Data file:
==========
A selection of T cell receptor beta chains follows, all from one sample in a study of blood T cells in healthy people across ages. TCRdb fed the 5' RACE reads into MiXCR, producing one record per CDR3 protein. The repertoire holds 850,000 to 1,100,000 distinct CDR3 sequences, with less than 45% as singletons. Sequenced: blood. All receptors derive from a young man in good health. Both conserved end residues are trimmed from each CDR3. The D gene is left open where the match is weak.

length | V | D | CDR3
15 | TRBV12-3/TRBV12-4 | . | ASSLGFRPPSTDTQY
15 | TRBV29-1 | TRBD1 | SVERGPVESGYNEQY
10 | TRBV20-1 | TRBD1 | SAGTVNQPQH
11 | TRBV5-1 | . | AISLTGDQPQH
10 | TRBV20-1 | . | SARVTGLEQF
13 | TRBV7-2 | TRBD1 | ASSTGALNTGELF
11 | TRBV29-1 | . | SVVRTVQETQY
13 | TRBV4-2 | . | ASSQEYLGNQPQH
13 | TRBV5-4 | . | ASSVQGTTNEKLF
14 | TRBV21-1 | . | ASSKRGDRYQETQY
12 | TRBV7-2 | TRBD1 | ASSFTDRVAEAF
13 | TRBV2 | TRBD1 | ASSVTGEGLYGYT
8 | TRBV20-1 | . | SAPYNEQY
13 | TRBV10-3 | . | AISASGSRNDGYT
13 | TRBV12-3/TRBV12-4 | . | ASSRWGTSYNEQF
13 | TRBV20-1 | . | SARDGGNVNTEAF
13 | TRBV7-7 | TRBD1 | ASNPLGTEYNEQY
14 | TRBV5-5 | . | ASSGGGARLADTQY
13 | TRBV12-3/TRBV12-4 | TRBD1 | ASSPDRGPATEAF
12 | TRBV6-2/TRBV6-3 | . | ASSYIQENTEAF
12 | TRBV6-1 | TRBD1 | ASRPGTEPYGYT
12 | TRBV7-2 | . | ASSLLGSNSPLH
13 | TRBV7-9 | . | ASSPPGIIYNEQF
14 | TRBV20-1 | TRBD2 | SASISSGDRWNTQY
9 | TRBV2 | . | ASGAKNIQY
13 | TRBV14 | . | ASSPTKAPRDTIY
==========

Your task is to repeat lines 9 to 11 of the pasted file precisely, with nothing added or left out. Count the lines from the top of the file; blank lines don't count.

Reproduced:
11 | TRBV29-1 | . | SVVRTVQETQY
13 | TRBV4-2 | . | ASSQEYLGNQPQH
13 | TRBV5-4 | . | ASSVQGTTNEKLF